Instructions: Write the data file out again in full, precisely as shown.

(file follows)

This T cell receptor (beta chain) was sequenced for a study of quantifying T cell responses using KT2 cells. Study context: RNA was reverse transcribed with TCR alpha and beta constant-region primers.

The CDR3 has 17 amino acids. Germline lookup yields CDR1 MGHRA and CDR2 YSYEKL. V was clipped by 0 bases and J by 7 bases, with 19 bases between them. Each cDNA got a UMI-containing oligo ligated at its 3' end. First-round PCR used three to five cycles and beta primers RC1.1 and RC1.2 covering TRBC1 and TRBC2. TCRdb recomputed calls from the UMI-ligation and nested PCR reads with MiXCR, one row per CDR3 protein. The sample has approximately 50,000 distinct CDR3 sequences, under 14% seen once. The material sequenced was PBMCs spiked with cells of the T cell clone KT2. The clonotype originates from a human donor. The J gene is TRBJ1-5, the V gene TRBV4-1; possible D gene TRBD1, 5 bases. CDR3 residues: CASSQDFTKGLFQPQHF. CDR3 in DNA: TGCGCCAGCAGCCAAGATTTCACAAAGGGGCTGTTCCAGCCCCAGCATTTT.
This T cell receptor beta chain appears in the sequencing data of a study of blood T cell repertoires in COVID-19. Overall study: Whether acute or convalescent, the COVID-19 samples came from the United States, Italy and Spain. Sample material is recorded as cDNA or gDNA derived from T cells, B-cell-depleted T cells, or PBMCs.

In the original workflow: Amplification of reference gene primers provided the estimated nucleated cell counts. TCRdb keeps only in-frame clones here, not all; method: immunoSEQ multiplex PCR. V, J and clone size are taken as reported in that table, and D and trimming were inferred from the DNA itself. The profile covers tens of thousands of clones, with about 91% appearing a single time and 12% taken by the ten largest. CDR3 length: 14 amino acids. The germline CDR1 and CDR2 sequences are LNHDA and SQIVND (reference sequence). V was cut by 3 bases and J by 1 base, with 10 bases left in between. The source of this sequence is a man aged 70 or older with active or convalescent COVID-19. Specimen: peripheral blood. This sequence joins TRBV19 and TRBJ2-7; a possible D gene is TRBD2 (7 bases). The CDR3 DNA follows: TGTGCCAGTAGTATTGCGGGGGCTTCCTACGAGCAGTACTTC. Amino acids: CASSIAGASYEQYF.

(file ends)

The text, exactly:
This T cell receptor (beta chain) was sequenced for a study of quantifying T cell responses using KT2 cells. Study context: RNA was reverse transcribed with TCR alpha and beta constant-region primers.

The CDR3 has 17 amino acids. Germline lookup yields CDR1 MGHRA and CDR2 YSYEKL. V was clipped by 0 bases and J by 7 bases, with 19 bases between them. Each cDNA got a UMI-containing oligo ligated at its 3' end. First-round PCR used three to five cycles and beta primers RC1.1 and RC1.2 covering TRBC1 and TRBC2. TCRdb recomputed calls from the UMI-ligation and nested PCR reads with MiXCR, one row per CDR3 protein. The sample has approximately 50,000 distinct CDR3 sequences, under 14% seen once. The material sequenced was PBMCs spiked with cells of the T cell clone KT2. The clonotype originates from a human donor. The J gene is TRBJ1-5, the V gene TRBV4-1; possible D gene TRBD1, 5 bases. CDR3 residues: CASSQDFTKGLFQPQHF. CDR3 in DNA: TGCGCCAGCAGCCAAGATTTCACAAAGGGGCTGTTCCAGCCCCAGCATTTT.
This T cell receptor beta chain appears in the sequencing data of a study of blood T cell repertoires in COVID-19. Overall study: Whether acute or convalescent, the COVID-19 samples came from the United States, Italy and Spain. Sample material is recorded as cDNA or gDNA derived from T cells, B-cell-depleted T cells, or PBMCs.

In the original workflow: Amplification of reference gene primers provided the estimated nucleated cell counts. TCRdb keeps only in-frame clones here, not all; method: immunoSEQ multiplex PCR. V, J and clone size are taken as reported in that table, and D and trimming were inferred from the DNA itself. The profile covers tens of thousands of clones, with about 91% appearing a single time and 12% taken by the ten largest. CDR3 length: 14 amino acids. The germline CDR1 and CDR2 sequences are LNHDA and SQIVND (reference sequence). V was cut by 3 bases and J by 1 base, with 10 bases left in between. The source of this sequence is a man aged 70 or older with active or convalescent COVID-19. Specimen: peripheral blood. This sequence joins TRBV19 and TRBJ2-7; a possible D gene is TRBD2 (7 bases). The CDR3 DNA follows: TGTGCCAGTAGTATTGCGGGGGCTTCCTACGAGCAGTACTTC. Amino acids: CASSIAGASYEQYF.